by Tom Murray -- March 18, 2014
Once upon a time, it was all too common to read comments from hip and with-it e-leaders expressing a form of paternalistic disdain for the fuddy-duddy brick and mortar model. In this view, retail stores were considered to be passé, dinosaurs where your Uncle Harold or less-fortunate high-school classmates were doomed to work, and places where only those cursed with slow bandwidth and a sub-optimized appreciation for data-driven decision-making shopped.
One suspects that the motivation behind this viewpoint was driven in part by the personal aversion that many of these e-leaders held towards face-to-face consumerism. As an early Amazon television spot aptly summarized, given the opportunity to shop online in your underwear at home, why on earth would you go to a physical store, with its teeming masses, chaotic parking lots, disinterested retail workforce, and where the only “screen” involved was the one someone’s kid laid down (at your expense) to clear mom’s access to the 50% off table.
As resonant as these images were, to those of us with a less Darwinian view of consumer behavior, the idea that online shopping could fully replace an in-store shopping experience always seemed short-sighted.
The liabilities of retail physical locations are well-documented and can be easily found discussed elsewhere. What is less commonly articulated is the compelling and ongoing value of shopping in a store or mall, advantages that make the prediction of its demise at the hands of Web 2.0, 3.0 or even 7.0 appear “greatly exaggerated” (to borrow from Twain). The first of these values is rooted in sociology – like it or not, a still significant number of human beings view the opportunity to spend time interacting over the transaction of goods as a positive and necessary form of social engagement. Not surprisingly, we are still a long way off from losing the retail environment as a place to try and buy. Despite all of the recent growth, online purchases in the fourth quarter of 2013 still only accounted for 7.0% of overall retail sales. Granted the trend line is positive, but it seems reasonable to expect it to plateau at some point far less than 100% market share. (Source: US Census data, February 18, 2014).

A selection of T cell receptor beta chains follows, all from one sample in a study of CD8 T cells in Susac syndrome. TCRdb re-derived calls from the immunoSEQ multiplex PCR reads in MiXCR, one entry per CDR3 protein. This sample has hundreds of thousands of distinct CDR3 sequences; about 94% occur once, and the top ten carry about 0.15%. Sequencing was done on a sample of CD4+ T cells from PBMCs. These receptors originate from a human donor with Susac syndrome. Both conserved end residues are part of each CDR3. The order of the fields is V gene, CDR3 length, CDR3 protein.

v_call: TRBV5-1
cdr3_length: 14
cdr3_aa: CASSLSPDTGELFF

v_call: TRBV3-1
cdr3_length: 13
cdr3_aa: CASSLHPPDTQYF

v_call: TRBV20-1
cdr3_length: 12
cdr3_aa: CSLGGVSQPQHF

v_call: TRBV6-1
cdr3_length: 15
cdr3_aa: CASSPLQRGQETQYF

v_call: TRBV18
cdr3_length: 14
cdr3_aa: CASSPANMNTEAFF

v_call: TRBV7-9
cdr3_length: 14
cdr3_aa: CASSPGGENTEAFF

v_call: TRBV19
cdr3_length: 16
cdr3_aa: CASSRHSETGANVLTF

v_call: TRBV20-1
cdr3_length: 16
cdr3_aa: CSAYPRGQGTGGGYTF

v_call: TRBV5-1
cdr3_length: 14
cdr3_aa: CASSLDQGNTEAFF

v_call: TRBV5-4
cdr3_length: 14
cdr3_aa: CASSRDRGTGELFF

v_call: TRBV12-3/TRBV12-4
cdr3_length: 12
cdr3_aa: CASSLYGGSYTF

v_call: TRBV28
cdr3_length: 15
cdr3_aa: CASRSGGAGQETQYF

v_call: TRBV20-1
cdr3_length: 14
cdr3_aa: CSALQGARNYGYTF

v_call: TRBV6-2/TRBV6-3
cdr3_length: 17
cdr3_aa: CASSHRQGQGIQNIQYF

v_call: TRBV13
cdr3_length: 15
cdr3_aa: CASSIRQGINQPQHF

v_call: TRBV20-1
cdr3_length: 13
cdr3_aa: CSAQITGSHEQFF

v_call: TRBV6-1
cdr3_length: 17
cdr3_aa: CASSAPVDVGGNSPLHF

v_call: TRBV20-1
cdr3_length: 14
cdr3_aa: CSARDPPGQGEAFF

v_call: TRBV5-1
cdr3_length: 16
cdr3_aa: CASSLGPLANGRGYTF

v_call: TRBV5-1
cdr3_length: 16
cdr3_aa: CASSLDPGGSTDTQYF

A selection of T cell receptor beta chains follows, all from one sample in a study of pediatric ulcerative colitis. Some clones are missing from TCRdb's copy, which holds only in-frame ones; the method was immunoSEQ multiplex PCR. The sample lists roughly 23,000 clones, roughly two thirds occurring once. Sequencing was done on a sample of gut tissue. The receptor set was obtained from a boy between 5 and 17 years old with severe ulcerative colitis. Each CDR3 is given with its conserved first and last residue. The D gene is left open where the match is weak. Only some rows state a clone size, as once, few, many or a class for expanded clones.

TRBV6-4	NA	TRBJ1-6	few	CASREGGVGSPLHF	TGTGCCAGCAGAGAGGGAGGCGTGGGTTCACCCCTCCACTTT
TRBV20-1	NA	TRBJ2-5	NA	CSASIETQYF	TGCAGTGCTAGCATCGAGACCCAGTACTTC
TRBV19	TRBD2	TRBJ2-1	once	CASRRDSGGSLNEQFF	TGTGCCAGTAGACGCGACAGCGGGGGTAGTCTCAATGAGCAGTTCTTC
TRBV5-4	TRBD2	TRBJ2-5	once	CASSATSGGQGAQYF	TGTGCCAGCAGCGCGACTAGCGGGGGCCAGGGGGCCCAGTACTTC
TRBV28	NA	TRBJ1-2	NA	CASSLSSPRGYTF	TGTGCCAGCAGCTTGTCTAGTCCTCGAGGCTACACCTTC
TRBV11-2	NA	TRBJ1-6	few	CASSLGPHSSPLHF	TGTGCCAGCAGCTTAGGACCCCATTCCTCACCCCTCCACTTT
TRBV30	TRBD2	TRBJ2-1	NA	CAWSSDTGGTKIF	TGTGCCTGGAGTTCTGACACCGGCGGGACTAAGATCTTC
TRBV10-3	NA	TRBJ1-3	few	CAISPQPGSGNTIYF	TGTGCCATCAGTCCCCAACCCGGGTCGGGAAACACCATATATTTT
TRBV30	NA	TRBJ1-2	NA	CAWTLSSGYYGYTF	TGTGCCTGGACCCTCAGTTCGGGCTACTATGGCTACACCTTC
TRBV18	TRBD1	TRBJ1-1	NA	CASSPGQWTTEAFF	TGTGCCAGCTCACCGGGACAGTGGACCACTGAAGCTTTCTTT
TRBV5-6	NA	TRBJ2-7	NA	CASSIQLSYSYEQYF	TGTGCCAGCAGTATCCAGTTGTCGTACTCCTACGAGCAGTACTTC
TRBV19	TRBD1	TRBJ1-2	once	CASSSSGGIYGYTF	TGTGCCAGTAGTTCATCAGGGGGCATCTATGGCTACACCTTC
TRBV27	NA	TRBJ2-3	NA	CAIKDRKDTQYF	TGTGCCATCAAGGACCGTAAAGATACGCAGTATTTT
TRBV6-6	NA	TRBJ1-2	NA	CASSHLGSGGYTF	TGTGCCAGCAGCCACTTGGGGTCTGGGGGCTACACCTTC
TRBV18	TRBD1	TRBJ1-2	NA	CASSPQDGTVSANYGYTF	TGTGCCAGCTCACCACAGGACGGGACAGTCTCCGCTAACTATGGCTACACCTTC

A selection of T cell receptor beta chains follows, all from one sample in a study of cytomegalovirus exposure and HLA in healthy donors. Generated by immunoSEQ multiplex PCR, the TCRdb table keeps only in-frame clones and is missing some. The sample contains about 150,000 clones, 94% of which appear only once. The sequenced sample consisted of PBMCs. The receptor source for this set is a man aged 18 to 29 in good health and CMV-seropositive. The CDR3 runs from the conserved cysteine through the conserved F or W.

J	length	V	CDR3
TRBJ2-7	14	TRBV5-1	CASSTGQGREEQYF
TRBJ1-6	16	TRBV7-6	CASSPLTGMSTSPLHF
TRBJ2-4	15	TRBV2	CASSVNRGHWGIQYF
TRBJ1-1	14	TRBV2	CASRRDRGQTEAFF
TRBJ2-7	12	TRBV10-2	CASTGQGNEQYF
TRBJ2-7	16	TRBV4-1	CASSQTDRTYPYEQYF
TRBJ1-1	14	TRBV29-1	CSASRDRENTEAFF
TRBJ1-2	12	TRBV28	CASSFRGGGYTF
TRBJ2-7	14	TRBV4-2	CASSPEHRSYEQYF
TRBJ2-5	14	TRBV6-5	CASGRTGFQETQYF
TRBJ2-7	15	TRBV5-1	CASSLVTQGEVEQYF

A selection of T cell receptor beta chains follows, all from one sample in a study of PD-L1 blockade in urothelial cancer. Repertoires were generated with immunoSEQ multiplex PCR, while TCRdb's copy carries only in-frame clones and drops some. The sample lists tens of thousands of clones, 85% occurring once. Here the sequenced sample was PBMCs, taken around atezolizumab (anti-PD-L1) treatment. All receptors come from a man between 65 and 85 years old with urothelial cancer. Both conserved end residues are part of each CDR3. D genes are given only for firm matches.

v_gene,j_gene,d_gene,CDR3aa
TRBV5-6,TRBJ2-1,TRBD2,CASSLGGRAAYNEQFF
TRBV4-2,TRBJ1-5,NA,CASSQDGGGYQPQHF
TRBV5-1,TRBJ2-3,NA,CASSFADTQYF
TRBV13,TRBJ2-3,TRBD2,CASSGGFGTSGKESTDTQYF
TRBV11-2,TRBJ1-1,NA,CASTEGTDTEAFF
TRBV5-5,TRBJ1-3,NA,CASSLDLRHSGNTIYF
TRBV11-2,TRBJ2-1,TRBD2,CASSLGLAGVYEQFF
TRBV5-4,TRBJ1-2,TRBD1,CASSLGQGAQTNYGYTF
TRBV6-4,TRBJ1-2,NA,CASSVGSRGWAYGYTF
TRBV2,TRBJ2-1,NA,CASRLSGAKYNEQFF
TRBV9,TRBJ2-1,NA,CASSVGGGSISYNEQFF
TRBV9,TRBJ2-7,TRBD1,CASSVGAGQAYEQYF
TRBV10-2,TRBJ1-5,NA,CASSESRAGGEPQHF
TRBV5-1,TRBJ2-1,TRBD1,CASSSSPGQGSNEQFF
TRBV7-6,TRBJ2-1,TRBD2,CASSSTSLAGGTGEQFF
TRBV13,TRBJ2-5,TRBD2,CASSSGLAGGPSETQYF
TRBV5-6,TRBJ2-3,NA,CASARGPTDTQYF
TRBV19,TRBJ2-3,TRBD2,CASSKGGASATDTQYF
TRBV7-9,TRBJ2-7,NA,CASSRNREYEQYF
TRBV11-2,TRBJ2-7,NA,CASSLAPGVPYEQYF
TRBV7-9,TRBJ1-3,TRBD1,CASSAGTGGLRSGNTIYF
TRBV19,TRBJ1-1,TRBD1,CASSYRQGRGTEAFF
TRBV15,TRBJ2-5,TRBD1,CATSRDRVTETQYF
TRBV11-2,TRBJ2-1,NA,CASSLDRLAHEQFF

Secondly, there are certain product categories that simply don’t lend themselves fully to the online experience. Until touch, feel, taste can be integrated into the online experience, e-tailing – as powerful and dynamic as it has become – will remain 3 senses short of a fully enabled in-store experience. And while it is true that for commodity products, two senses may be enough, it is hard to imagine more specialized products -- where the fully enabled panoply of human senses is an advantage and when sold in the right manner -- losing ground fully to a online shopping experience that may offer more informative depth, but at the cost of a reduction in sensory breadth.
A final advantage of the in-store experience lies in what I will call the advantage of presence. Whether it is your store’s ability to act as a physical affirmation of the brand or in a more utilitarian role as a pick-up destination (see my colleague Leah Lansberry Austin’s recent post), you don't have to be Olivia Newton-John to understand there are distinct advantages to getting physical. It’s why we fly home for weddings, rather than simply join via Skype -- being there still matters. To Apple’s credit, the development of a brand-defining destination location always appeared to me to be one of their most overlooked innovations. By choosing to deliberately reassign advertising budget dollars to store development – in effect, admitting that a great store is a billboard – they redrew how future physical store assets might be viewed.
Of course, the fact that there are advantages inherent to the in-store experience does not guarantee their successful execution. The strategic challenge facing any retail executive is in how to distinguish the effects of poor execution from more substantive shifts in consumer behavior or taste. For online leaders light on traditional retail experience and possessed with an abundance of enthusiasm for the potential of the new medium, it is understandable that the brick and mortar model was not viewed through a lens recognizing its potential, but rather on the basis of past, pre-internet performance.
The good news is that we appear to be entering a growing era of rediscovery by many of these same technology leaders for the potential of a well-integrated brick and mortar strategy within their own customer engagement models. The success of Apple has served as a good initial example, and has been followed up by comparative store openings by Microsoft, as well as rumored efforts by Amazon and, now, Google. How these companies define the value of this strategy varies: some view their new store strategy as a true retail opportunity; others as primarily a brand play.
Being good at technology does not make you good at physical retail (i.e. the ill-fated Homegrocer.com, Ron Johnson’s post-Apple fortunes as JC Penney CEO). However, a good collaborative, non-presumptive give and take between the two models could lead to some innovations of value for customers. This is important, because the consumer is in many respects way ahead of the industry, already weaving a seamless harmony between online and in-store shopping experiences that is bounded only by their own inclinations and their ability to properly set a screen.